Ferocious wildfires are raging across California, Oregon and Washington. Each day, they continue across millions of acres, with hungry flames determined to scorch land and displace wildlife while threatening entire communities.
“Unfortunately, we’re still in peak wildfire season here in California, and we will probably experience more wildfires to come in the next few months,” says Scott Laskey, President of California’s Sandbar Solar & Electric. “We’re also seeing wildfires happening with greater frequency and strength each year, and this is undoubtedly accelerated by climate change.”
The current devastation in California is nothing new. The National Fire Protection Association (NFPA) reports that 2018 saw over 58,000 fires that burned nearly nine million acres. The U.S. Geological Survey (USGS) reports that in 2004, wildfires burned over eight million acres across 40 states. “Wildfire severity has increased and fire frequency has decreased during the past 200 years,” the report reads.
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“The current wildfire raging in California is something that reflects the state of our changing climate and how it impacts our day-to-day health,” Rohan Arora tells us. He is an environmental health activist and is the founder of the environmental health organization, The Community Check-Up.
With such a pressing threat to American homes, we spoke with industry experts and renowned experts at the (NFPA), the American Red Cross and the Department of Homeland Security’s Ready program to find the best tips to keep your home safe.
Why Are Wildfires So Dangerous?
A wildfire is when an unplanned fire burns in a natural area. Sometimes, natural fires may be allowed to burn, but when there is a threat posed to communities, that’s when fires are no longer allowed to spread. Wildfires are a major contributory factor to the destruction of our natural forests, inducing loss of vegetation and severe damage to habitats and watersheds.
According to the U.S. Forest Service, nearly 85% of all wildfires are caused by humans. In the case of 2020’s El Dorado Fire, sparks started with one family’s gender reveal gone wrong. Lightning is the other natural cause of fires, and that is what is helping to fuel the raging fires, making containment impossible thus far.
A wildfire can also be a monster, fueled by dry air, high winds and all too little moisture. It can cause flooding, downed power lines, and loss of gas, in addition to a severe threat of loss of human and animal life.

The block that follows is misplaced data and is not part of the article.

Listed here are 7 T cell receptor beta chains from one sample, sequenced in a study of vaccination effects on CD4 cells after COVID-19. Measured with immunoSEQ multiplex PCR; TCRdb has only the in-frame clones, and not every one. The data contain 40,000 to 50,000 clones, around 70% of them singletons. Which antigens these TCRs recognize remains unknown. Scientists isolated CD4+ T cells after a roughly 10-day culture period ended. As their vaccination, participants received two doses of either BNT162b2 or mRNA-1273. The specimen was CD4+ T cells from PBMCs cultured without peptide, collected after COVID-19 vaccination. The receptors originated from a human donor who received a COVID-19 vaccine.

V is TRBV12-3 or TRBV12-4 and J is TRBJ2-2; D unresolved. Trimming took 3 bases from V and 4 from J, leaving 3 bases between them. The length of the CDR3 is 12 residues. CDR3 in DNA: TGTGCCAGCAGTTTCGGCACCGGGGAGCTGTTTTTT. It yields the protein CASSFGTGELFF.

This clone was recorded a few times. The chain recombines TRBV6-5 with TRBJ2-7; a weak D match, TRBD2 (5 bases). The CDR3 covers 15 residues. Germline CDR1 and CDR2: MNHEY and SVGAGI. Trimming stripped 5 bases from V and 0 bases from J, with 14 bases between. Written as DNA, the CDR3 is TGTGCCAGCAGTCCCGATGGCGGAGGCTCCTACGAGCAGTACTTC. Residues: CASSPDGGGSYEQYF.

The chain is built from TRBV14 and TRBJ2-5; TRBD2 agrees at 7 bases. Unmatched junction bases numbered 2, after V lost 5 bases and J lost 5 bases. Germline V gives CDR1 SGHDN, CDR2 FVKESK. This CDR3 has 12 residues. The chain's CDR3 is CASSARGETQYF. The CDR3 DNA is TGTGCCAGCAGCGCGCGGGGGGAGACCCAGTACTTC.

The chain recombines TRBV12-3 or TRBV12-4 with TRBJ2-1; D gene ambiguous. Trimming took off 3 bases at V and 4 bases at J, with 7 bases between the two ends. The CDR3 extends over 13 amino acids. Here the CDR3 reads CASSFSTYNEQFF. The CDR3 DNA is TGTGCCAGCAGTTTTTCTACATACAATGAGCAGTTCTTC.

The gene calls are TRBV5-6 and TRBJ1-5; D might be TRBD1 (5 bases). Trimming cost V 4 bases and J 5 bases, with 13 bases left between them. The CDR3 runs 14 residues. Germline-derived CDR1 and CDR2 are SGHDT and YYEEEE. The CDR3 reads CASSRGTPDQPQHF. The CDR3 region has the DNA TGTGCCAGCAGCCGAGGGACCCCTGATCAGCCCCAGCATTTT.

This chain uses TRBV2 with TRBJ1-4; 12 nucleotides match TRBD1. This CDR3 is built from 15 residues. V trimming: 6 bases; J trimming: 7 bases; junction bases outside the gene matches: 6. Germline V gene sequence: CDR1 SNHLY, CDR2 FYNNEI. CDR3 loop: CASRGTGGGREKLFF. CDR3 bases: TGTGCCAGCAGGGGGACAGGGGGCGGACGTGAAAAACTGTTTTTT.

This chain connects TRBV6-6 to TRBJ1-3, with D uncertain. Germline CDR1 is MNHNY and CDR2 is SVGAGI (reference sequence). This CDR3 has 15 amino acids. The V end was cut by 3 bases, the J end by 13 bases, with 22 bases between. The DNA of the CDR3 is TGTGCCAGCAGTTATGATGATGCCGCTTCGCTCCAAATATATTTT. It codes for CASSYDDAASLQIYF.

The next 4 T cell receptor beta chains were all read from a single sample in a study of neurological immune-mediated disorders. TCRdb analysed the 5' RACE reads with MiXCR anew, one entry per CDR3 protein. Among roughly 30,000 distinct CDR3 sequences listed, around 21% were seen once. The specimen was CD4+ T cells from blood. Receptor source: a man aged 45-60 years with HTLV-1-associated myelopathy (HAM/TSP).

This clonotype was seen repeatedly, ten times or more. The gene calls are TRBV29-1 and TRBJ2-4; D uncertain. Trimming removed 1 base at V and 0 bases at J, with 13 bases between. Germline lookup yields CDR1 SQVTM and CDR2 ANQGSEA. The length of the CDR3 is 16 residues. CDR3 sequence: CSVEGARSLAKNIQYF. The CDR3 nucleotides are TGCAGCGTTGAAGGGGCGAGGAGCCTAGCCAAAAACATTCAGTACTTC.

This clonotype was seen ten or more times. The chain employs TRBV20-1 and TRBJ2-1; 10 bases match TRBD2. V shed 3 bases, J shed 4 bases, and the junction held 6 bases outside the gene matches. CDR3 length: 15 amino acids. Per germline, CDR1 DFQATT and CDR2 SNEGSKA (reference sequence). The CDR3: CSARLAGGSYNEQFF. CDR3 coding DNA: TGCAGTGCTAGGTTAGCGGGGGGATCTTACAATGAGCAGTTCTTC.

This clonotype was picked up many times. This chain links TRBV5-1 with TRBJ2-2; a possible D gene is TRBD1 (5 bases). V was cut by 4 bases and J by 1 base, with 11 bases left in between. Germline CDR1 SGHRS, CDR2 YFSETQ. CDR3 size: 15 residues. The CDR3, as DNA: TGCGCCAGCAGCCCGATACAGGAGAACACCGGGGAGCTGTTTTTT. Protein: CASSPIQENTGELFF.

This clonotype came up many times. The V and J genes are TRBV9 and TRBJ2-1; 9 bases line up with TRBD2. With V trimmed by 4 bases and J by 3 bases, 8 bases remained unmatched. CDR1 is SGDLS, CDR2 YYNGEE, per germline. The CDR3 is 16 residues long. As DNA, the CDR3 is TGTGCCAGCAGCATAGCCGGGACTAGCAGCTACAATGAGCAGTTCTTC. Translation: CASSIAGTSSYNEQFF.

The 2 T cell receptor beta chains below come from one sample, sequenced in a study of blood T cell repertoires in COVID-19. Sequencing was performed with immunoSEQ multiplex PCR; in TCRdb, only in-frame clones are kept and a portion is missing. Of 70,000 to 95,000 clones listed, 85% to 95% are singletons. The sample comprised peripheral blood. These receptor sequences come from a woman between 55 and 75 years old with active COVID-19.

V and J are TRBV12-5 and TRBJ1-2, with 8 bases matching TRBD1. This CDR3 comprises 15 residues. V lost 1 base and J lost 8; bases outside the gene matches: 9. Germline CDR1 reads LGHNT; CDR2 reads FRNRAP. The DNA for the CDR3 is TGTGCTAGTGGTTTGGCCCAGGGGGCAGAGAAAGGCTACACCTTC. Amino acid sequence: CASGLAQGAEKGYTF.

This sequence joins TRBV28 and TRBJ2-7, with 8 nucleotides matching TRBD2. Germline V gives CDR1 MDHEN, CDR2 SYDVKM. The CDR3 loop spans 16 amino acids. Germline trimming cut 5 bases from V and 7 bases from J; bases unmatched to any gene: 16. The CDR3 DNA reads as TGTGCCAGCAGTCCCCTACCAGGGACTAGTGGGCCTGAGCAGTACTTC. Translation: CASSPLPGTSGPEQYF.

Wildfires can also cause:
- Debris flows
- Smoke and air pollutants
Each of these risks is dangerous alone, but air quality has become increasingly important for your wildfire preparations during coronavirus.
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How to Prepare Your Home for Wildfires
Prepare the Exterior of Your Home
The exterior preparations of your home will be your best defense against a wildfire. This is how you can keep your home safe.
- Clean gutters and clear off your roofs.
- Maintain any exterior water sources, such as a pond, well or swimming pool, to help slow fire and offer an additional water source to fight the flames.
- Use sprinklers and garden hoses to your benefit, because a wet lawn can help keep fire away.
- Keep your roof wet to lessen the likelihood of it catching fire.
- Clear a fire-resistant line around your home, ensuring this area is free of any debris, leaves or flammable materials.
- Ensure your home is clearly marked, and the house numbers can be easily seen from the street in case rescue vehicles need access.
- Check your hoses to ensure that they reach the full length of your property.
- The Red Cross also recommends installing at least two freezer-proof exterior water outlets on either side of your home and anywhere else that may be needed on your property.
Prepare the Interior of Your Home
- Buy supplies.
You will need to purchase the usual items for a wildfire emergency preparedness kit, such as a first aid kit, non-perishable foods and drinking water.
Now, during the coronavirus pandemic, there are also COVID supplies that need to be included with your preparations. These include EPA-approved disinfectants COVID, sanitizers, soap and face masks. You will still have to practice social distancing if you go to a shelter or another public place.
- Make emergency preparations.
Gather tools that will be useful in a fire, such as an axe, rake, chain saw, shovel and buckets. Post emergency numbers by the phones in your home is also an excellent precaution for children in case they need to call for help.
- Keep essential documents ready.